4 Elements of an Effective Financial Education Program

Young Adult at Computer

Recent studies have shown that young people are growing up without adequate financial education, and banks, credit unions, and employers have been stepping in to fill this gap. But as a corporation or financial institution, how can you be sure that the financial education program you choose is an effective one? Fortunately, the Consumer Financial Protection Bureau (CFPB) has laid out guidelines for what makes an effective financial education program.[1] Here’s what to look for:

  1. Content
    How strong is the content of the program, and what topics does the program cover? Ideally, a financial education program should cover a wide range of topics, including spending, saving, investing, credit, and money management. Also look for programs that speak to different life stages and employ age-appropriate methods and technologies.
  2. Utility
    Is the program easy to use—for both students and administrators? Is it available in other languages? Look for programs that can be accessed by multiple demographics and age groups, and on a range of devices, including computers, phones, and tablets.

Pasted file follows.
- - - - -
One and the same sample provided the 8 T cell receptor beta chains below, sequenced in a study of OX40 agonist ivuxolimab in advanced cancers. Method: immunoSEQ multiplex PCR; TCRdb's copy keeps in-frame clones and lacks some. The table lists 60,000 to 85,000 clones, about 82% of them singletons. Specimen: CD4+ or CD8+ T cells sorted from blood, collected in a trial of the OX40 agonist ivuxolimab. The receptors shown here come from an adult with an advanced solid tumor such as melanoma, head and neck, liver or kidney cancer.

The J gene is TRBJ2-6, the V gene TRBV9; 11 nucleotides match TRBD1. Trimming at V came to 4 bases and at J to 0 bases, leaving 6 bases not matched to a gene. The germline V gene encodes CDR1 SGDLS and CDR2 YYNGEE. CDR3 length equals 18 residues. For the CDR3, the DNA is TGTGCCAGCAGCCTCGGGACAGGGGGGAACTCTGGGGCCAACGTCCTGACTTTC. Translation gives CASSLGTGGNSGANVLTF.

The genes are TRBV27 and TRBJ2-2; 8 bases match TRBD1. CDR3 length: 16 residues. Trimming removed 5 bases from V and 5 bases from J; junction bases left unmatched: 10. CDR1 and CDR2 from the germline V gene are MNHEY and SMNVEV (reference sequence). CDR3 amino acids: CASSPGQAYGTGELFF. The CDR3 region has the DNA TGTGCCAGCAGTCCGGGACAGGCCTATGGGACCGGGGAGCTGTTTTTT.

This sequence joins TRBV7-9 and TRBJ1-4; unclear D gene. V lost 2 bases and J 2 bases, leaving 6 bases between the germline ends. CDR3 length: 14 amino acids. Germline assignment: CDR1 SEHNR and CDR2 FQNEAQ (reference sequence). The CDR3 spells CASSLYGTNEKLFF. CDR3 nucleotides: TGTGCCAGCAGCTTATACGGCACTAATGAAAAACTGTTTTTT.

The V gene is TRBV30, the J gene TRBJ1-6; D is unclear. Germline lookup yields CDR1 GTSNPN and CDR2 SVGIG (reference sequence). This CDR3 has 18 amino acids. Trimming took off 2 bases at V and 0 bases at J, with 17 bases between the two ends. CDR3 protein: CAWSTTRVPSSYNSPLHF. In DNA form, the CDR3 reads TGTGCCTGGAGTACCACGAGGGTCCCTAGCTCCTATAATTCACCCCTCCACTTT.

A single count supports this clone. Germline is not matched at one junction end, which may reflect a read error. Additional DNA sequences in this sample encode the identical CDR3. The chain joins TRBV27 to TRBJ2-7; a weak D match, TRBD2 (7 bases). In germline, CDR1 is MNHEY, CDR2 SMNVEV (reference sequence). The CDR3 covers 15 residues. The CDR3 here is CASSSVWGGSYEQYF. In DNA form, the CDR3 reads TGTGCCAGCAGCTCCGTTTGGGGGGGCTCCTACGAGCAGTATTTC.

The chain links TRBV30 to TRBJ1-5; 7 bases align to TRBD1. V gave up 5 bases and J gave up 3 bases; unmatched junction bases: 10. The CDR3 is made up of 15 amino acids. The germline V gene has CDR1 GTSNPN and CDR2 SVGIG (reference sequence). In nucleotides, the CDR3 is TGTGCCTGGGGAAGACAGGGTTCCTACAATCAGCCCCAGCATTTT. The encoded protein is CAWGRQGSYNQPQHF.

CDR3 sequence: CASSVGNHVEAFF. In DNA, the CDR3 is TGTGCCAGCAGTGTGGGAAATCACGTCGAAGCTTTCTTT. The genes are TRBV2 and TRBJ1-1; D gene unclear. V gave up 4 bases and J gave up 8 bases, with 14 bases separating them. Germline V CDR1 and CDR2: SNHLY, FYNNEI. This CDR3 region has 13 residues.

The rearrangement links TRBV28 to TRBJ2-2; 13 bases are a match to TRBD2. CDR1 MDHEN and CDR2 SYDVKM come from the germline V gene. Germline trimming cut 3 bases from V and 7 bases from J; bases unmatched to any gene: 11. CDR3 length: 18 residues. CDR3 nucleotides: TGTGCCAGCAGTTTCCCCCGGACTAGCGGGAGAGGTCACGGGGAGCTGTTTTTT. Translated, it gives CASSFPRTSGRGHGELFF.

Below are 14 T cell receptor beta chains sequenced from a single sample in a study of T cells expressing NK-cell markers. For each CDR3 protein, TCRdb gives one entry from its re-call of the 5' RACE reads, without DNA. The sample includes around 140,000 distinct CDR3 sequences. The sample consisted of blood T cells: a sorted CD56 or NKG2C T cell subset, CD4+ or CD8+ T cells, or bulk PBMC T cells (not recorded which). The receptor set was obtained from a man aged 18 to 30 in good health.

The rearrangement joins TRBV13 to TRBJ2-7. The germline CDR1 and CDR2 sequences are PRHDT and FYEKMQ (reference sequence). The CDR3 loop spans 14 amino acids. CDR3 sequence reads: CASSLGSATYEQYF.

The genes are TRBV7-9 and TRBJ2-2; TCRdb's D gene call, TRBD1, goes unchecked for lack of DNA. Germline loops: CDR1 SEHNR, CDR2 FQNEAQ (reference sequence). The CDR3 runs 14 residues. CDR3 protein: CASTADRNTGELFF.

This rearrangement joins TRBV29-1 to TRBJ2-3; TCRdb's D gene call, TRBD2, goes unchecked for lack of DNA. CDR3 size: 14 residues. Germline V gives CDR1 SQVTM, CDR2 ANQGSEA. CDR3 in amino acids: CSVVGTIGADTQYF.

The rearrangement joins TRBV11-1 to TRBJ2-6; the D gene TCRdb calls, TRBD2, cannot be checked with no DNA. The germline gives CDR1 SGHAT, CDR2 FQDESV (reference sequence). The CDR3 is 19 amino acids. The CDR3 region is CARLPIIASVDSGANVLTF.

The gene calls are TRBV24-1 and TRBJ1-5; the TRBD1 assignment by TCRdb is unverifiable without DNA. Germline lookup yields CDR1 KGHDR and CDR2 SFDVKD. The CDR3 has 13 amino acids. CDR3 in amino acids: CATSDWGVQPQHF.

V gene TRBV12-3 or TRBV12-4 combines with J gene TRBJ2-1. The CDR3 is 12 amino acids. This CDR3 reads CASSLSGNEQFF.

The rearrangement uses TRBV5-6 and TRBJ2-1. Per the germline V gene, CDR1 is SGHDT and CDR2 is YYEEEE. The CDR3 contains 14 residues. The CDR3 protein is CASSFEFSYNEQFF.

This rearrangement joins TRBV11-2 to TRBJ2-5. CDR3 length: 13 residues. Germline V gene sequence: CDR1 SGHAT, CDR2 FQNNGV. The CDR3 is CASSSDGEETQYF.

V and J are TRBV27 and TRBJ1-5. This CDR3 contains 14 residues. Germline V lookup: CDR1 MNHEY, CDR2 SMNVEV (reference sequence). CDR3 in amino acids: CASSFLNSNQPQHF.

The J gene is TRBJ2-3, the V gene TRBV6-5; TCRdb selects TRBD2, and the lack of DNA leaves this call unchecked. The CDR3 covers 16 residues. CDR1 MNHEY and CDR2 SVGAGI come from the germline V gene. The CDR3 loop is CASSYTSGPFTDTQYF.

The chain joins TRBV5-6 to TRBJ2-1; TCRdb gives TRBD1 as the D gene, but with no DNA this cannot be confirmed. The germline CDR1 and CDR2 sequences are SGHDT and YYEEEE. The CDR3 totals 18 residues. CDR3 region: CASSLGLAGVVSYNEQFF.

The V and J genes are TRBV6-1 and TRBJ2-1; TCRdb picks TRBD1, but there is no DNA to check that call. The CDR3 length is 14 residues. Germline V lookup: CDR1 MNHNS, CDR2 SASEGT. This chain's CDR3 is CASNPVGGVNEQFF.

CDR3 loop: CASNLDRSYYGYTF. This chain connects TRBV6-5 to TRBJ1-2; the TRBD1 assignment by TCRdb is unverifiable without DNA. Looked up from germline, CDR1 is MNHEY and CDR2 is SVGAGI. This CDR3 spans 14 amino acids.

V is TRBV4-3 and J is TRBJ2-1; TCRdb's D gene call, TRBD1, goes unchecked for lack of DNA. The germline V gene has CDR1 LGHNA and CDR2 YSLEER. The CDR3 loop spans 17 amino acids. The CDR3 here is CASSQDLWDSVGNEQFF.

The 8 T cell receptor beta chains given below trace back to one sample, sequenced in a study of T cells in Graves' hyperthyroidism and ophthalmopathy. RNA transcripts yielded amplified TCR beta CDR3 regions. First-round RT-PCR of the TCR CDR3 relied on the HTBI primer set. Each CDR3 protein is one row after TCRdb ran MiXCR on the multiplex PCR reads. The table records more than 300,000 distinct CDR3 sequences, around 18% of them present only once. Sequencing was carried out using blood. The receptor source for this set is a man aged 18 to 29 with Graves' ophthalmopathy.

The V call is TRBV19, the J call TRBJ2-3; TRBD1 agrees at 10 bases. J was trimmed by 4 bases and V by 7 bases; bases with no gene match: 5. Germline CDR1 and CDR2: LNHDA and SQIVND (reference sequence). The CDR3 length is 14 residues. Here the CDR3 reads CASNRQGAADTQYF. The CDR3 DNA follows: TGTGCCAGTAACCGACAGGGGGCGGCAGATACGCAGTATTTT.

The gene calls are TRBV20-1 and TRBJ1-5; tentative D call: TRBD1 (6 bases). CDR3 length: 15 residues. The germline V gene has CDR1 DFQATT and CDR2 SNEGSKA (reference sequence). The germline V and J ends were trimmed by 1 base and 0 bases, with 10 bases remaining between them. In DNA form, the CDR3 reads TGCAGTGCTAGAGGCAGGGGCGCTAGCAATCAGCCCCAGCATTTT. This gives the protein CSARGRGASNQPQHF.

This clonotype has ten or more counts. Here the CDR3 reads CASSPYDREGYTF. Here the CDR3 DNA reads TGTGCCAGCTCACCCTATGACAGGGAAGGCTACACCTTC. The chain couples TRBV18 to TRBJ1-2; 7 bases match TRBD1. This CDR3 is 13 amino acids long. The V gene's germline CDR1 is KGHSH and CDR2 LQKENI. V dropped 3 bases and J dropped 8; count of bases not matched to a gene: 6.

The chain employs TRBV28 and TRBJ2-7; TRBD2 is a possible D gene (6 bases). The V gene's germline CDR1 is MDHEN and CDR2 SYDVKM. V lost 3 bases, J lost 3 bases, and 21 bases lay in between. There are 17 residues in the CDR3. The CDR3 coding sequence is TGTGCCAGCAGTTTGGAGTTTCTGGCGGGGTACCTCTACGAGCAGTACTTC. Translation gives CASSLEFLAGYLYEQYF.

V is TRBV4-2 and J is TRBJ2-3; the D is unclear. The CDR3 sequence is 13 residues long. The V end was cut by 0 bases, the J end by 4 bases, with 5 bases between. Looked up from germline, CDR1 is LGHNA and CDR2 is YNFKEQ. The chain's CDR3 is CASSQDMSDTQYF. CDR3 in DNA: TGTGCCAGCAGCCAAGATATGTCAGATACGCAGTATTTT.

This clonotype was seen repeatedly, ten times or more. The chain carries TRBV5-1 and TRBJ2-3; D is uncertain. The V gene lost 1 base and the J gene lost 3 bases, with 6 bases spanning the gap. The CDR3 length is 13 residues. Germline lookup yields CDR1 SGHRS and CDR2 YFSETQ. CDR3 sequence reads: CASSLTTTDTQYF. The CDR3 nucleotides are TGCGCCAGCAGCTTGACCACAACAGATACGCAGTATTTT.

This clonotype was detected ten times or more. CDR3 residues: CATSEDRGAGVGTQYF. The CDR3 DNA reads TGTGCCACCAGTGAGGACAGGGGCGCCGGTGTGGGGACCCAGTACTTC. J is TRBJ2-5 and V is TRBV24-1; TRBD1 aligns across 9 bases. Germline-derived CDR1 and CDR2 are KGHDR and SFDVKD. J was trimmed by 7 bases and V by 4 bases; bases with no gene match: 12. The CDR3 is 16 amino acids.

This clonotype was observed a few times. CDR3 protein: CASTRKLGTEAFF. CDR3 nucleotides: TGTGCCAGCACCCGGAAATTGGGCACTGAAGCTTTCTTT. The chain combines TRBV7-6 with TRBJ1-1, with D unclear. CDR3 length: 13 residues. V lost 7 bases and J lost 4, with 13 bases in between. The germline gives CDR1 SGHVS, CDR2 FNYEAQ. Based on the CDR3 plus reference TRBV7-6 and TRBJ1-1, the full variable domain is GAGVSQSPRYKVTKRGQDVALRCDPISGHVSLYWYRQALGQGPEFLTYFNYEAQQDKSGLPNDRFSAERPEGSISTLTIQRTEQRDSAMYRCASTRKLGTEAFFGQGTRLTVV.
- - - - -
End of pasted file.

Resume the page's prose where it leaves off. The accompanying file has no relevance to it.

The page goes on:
3. Quality
    Explore the quality of the program. How deep is the subject matter? Where are the facts coming from? And is it based on the most recent research in the field?
  4. Efficacy
    Perhaps most importantly, how do you know that the program is effective? A reputable financial education program should be able to demonstrate that students’ knowledge increases after taking the course. Look for programs that not only measure and document student progress, but also can show success after doing so in the past.

There are many financial education programs available in the marketplace, but not all of them are created equal. When you’re evaluating a new program, these four critical elements will ensure that you’re getting your money’s worth.

[1] Report from the Consumer Financial Protection Bureau: Youth Financial Education Curriculum Review. (October 2015). Retrieved January 27, 2017, from http://files.consumerfinance.gov/f/201509_cfpb_youth-financialeducation-curriculum-review.pdf